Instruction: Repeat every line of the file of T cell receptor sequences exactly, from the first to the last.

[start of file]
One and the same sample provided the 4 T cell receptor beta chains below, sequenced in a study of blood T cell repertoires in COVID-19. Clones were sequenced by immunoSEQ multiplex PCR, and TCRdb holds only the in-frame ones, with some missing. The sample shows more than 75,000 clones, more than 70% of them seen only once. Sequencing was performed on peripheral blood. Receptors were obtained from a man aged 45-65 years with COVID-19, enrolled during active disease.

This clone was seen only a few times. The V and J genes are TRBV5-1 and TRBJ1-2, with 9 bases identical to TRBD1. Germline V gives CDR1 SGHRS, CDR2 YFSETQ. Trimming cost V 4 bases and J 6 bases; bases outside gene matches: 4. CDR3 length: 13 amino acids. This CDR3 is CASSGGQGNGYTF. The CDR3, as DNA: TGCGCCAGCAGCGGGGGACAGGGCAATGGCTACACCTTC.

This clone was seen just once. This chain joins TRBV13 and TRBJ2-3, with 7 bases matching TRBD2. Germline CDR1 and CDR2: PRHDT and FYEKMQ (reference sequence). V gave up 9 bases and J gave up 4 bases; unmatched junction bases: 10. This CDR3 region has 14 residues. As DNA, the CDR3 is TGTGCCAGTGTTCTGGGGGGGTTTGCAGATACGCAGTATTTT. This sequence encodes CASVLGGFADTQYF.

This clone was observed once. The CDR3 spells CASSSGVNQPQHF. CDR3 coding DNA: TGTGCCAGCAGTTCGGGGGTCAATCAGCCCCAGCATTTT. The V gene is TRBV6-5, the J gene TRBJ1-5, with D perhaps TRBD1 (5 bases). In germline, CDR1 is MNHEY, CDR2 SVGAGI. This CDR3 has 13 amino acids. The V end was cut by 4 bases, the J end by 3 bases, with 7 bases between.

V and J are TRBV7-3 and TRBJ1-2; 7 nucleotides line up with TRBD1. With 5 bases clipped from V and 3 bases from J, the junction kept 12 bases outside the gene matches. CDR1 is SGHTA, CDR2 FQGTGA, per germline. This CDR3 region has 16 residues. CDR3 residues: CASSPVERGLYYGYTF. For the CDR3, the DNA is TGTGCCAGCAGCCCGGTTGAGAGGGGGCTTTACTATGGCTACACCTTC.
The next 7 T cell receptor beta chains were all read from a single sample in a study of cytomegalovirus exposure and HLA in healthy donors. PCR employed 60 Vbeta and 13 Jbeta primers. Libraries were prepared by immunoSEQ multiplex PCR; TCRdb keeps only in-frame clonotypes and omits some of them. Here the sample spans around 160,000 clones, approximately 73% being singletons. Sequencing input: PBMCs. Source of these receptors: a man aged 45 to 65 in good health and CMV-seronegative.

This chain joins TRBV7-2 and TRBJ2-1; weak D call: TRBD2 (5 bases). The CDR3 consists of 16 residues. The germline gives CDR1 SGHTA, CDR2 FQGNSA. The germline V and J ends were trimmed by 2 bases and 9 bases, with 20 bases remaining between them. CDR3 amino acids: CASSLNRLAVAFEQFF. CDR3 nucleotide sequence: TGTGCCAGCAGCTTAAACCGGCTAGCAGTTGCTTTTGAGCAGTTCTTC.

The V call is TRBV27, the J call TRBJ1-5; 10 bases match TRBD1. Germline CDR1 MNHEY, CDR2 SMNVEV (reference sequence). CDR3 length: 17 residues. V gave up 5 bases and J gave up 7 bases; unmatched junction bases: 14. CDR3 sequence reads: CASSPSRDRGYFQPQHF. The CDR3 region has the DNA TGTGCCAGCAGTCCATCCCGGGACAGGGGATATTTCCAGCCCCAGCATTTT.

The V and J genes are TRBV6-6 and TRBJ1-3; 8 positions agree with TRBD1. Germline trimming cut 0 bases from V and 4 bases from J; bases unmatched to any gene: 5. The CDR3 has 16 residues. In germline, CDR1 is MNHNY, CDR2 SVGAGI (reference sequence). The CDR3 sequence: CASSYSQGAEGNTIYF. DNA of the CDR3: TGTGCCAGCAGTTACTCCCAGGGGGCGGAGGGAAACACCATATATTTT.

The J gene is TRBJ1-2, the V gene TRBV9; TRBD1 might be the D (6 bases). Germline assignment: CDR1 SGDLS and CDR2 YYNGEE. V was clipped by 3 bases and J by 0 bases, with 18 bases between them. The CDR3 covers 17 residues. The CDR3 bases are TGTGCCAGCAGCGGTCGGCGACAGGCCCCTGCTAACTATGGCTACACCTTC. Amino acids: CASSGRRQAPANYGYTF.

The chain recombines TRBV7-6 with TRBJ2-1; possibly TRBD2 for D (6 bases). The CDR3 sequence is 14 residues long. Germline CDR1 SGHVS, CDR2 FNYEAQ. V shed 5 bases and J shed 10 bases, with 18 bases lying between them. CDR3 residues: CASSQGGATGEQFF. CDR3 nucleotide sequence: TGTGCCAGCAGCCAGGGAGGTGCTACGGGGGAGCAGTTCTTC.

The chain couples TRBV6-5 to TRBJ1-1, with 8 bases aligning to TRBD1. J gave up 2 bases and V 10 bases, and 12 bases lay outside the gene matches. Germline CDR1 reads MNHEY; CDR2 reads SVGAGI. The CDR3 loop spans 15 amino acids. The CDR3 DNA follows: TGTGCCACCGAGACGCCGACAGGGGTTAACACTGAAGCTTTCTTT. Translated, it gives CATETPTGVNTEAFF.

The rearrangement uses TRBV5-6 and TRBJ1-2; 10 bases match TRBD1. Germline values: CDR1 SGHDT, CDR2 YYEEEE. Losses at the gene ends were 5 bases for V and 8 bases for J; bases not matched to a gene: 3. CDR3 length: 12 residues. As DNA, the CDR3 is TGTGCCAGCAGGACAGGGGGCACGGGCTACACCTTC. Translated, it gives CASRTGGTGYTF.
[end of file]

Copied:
One and the same sample provided the 4 T cell receptor beta chains below, sequenced in a study of blood T cell repertoires in COVID-19. Clones were sequenced by immunoSEQ multiplex PCR, and TCRdb holds only the in-frame ones, with some missing. The sample shows more than 75,000 clones, more than 70% of them seen only once. Sequencing was performed on peripheral blood. Receptors were obtained from a man aged 45-65 years with COVID-19, enrolled during active disease.

This clone was seen only a few times. The V and J genes are TRBV5-1 and TRBJ1-2, with 9 bases identical to TRBD1. Germline V gives CDR1 SGHRS, CDR2 YFSETQ. Trimming cost V 4 bases and J 6 bases; bases outside gene matches: 4. CDR3 length: 13 amino acids. This CDR3 is CASSGGQGNGYTF. The CDR3, as DNA: TGCGCCAGCAGCGGGGGACAGGGCAATGGCTACACCTTC.

This clone was seen just once. This chain joins TRBV13 and TRBJ2-3, with 7 bases matching TRBD2. Germline CDR1 and CDR2: PRHDT and FYEKMQ (reference sequence). V gave up 9 bases and J gave up 4 bases; unmatched junction bases: 10. This CDR3 region has 14 residues. As DNA, the CDR3 is TGTGCCAGTGTTCTGGGGGGGTTTGCAGATACGCAGTATTTT. This sequence encodes CASVLGGFADTQYF.

This clone was observed once. The CDR3 spells CASSSGVNQPQHF. CDR3 coding DNA: TGTGCCAGCAGTTCGGGGGTCAATCAGCCCCAGCATTTT. The V gene is TRBV6-5, the J gene TRBJ1-5, with D perhaps TRBD1 (5 bases). In germline, CDR1 is MNHEY, CDR2 SVGAGI. This CDR3 has 13 amino acids. The V end was cut by 4 bases, the J end by 3 bases, with 7 bases between.

V and J are TRBV7-3 and TRBJ1-2; 7 nucleotides line up with TRBD1. With 5 bases clipped from V and 3 bases from J, the junction kept 12 bases outside the gene matches. CDR1 is SGHTA, CDR2 FQGTGA, per germline. This CDR3 region has 16 residues. CDR3 residues: CASSPVERGLYYGYTF. For the CDR3, the DNA is TGTGCCAGCAGCCCGGTTGAGAGGGGGCTTTACTATGGCTACACCTTC.
The next 7 T cell receptor beta chains were all read from a single sample in a study of cytomegalovirus exposure and HLA in healthy donors. PCR employed 60 Vbeta and 13 Jbeta primers. Libraries were prepared by immunoSEQ multiplex PCR; TCRdb keeps only in-frame clonotypes and omits some of them. Here the sample spans around 160,000 clones, approximately 73% being singletons. Sequencing input: PBMCs. Source of these receptors: a man aged 45 to 65 in good health and CMV-seronegative.

This chain joins TRBV7-2 and TRBJ2-1; weak D call: TRBD2 (5 bases). The CDR3 consists of 16 residues. The germline gives CDR1 SGHTA, CDR2 FQGNSA. The germline V and J ends were trimmed by 2 bases and 9 bases, with 20 bases remaining between them. CDR3 amino acids: CASSLNRLAVAFEQFF. CDR3 nucleotide sequence: TGTGCCAGCAGCTTAAACCGGCTAGCAGTTGCTTTTGAGCAGTTCTTC.

The V call is TRBV27, the J call TRBJ1-5; 10 bases match TRBD1. Germline CDR1 MNHEY, CDR2 SMNVEV (reference sequence). CDR3 length: 17 residues. V gave up 5 bases and J gave up 7 bases; unmatched junction bases: 14. CDR3 sequence reads: CASSPSRDRGYFQPQHF. The CDR3 region has the DNA TGTGCCAGCAGTCCATCCCGGGACAGGGGATATTTCCAGCCCCAGCATTTT.

The V and J genes are TRBV6-6 and TRBJ1-3; 8 positions agree with TRBD1. Germline trimming cut 0 bases from V and 4 bases from J; bases unmatched to any gene: 5. The CDR3 has 16 residues. In germline, CDR1 is MNHNY, CDR2 SVGAGI (reference sequence). The CDR3 sequence: CASSYSQGAEGNTIYF. DNA of the CDR3: TGTGCCAGCAGTTACTCCCAGGGGGCGGAGGGAAACACCATATATTTT.

The J gene is TRBJ1-2, the V gene TRBV9; TRBD1 might be the D (6 bases). Germline assignment: CDR1 SGDLS and CDR2 YYNGEE. V was clipped by 3 bases and J by 0 bases, with 18 bases between them. The CDR3 covers 17 residues. The CDR3 bases are TGTGCCAGCAGCGGTCGGCGACAGGCCCCTGCTAACTATGGCTACACCTTC. Amino acids: CASSGRRQAPANYGYTF.

The chain recombines TRBV7-6 with TRBJ2-1; possibly TRBD2 for D (6 bases). The CDR3 sequence is 14 residues long. Germline CDR1 SGHVS, CDR2 FNYEAQ. V shed 5 bases and J shed 10 bases, with 18 bases lying between them. CDR3 residues: CASSQGGATGEQFF. CDR3 nucleotide sequence: TGTGCCAGCAGCCAGGGAGGTGCTACGGGGGAGCAGTTCTTC.

The chain couples TRBV6-5 to TRBJ1-1, with 8 bases aligning to TRBD1. J gave up 2 bases and V 10 bases, and 12 bases lay outside the gene matches. Germline CDR1 reads MNHEY; CDR2 reads SVGAGI. The CDR3 loop spans 15 amino acids. The CDR3 DNA follows: TGTGCCACCGAGACGCCGACAGGGGTTAACACTGAAGCTTTCTTT. Translated, it gives CATETPTGVNTEAFF.

The rearrangement uses TRBV5-6 and TRBJ1-2; 10 bases match TRBD1. Germline values: CDR1 SGHDT, CDR2 YYEEEE. Losses at the gene ends were 5 bases for V and 8 bases for J; bases not matched to a gene: 3. CDR3 length: 12 residues. As DNA, the CDR3 is TGTGCCAGCAGGACAGGGGGCACGGGCTACACCTTC. Translated, it gives CASRTGGTGYTF.